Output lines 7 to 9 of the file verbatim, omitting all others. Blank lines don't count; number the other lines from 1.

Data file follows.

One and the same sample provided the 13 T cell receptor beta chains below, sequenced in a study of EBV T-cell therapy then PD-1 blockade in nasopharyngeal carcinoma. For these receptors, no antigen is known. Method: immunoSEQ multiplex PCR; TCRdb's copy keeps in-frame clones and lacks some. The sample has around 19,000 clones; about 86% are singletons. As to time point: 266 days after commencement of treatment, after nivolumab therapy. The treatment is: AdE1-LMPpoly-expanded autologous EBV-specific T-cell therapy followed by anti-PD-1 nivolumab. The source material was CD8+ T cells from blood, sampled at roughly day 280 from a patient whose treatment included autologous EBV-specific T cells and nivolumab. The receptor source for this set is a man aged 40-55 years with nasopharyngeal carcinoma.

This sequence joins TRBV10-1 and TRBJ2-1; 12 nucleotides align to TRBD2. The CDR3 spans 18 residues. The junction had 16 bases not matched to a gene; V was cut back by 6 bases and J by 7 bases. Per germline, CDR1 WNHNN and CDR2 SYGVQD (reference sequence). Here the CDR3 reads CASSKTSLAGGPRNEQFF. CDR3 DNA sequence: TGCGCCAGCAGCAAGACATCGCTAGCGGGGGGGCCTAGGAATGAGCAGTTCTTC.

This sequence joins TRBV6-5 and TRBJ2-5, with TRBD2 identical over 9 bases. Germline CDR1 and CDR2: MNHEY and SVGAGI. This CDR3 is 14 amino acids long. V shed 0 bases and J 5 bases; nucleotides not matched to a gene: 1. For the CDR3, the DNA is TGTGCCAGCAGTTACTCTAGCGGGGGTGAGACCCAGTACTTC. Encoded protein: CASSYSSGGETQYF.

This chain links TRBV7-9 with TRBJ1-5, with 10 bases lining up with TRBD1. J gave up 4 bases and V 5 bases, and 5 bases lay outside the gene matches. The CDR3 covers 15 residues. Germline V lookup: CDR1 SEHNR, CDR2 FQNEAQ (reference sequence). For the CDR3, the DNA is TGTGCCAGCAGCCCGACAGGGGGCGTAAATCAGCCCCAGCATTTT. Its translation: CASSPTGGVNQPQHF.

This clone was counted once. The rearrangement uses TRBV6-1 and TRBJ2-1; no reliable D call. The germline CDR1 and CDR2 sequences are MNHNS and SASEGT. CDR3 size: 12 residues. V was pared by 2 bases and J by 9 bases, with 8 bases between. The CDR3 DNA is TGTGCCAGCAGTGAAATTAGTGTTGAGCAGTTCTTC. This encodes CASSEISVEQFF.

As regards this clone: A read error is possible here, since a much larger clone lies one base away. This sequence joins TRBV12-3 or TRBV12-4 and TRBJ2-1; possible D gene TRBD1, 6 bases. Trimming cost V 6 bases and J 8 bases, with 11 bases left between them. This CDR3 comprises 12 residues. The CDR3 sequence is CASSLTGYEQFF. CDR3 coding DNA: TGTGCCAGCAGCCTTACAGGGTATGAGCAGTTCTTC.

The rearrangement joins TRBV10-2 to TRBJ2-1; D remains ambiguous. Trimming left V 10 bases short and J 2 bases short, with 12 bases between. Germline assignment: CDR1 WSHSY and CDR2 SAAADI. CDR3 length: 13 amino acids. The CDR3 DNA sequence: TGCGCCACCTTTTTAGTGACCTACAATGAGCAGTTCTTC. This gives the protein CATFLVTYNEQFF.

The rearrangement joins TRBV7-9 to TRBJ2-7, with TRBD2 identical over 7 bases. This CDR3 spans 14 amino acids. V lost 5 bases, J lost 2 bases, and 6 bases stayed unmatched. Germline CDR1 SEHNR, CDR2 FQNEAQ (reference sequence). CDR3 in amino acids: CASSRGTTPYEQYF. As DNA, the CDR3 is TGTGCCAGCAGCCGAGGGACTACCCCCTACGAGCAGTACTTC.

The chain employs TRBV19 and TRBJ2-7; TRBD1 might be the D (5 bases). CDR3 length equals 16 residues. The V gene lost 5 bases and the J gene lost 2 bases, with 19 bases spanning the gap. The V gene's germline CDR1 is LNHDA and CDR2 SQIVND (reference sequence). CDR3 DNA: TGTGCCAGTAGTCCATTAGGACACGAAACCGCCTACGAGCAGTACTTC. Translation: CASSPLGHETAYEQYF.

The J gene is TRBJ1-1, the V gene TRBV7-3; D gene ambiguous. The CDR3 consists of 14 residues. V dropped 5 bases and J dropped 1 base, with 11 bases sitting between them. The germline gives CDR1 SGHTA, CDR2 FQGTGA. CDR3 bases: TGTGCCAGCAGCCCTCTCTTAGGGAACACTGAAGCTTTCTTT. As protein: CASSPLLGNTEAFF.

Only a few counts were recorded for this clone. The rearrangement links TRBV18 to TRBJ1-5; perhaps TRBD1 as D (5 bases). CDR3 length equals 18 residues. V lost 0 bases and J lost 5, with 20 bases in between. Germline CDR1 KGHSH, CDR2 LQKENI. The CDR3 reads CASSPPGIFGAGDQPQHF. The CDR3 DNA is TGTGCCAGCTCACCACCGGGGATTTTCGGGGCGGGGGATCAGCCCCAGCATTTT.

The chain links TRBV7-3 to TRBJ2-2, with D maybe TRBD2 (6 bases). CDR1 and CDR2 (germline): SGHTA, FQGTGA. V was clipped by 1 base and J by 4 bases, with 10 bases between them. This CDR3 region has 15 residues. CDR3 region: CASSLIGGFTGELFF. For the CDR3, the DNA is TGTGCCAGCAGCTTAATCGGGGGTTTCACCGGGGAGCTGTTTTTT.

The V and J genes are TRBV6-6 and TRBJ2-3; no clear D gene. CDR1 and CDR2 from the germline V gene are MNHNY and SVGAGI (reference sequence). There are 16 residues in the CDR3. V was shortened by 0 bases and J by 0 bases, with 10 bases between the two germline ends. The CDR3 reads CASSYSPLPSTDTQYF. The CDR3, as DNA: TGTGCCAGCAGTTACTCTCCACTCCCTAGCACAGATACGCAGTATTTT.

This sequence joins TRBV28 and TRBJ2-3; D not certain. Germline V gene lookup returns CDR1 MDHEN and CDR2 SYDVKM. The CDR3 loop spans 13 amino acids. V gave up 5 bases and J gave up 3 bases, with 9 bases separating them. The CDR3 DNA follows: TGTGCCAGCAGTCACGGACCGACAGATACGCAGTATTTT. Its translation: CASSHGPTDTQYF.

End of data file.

The rearrangement joins TRBV10-2 to TRBJ2-1; D remains ambiguous. Trimming left V 10 bases short and J 2 bases short, with 12 bases between. Germline assignment: CDR1 WSHSY and CDR2 SAAADI. CDR3 length: 13 amino acids. The CDR3 DNA sequence: TGCGCCACCTTTTTAGTGACCTACAATGAGCAGTTCTTC. This gives the protein CATFLVTYNEQFF.

The rearrangement joins TRBV7-9 to TRBJ2-7, with TRBD2 identical over 7 bases. This CDR3 spans 14 amino acids. V lost 5 bases, J lost 2 bases, and 6 bases stayed unmatched. Germline CDR1 SEHNR, CDR2 FQNEAQ (reference sequence). CDR3 in amino acids: CASSRGTTPYEQYF. As DNA, the CDR3 is TGTGCCAGCAGCCGAGGGACTACCCCCTACGAGCAGTACTTC.

The chain employs TRBV19 and TRBJ2-7; TRBD1 might be the D (5 bases). CDR3 length equals 16 residues. The V gene lost 5 bases and the J gene lost 2 bases, with 19 bases spanning the gap. The V gene's germline CDR1 is LNHDA and CDR2 SQIVND (reference sequence). CDR3 DNA: TGTGCCAGTAGTCCATTAGGACACGAAACCGCCTACGAGCAGTACTTC. Translation: CASSPLGHETAYEQYF.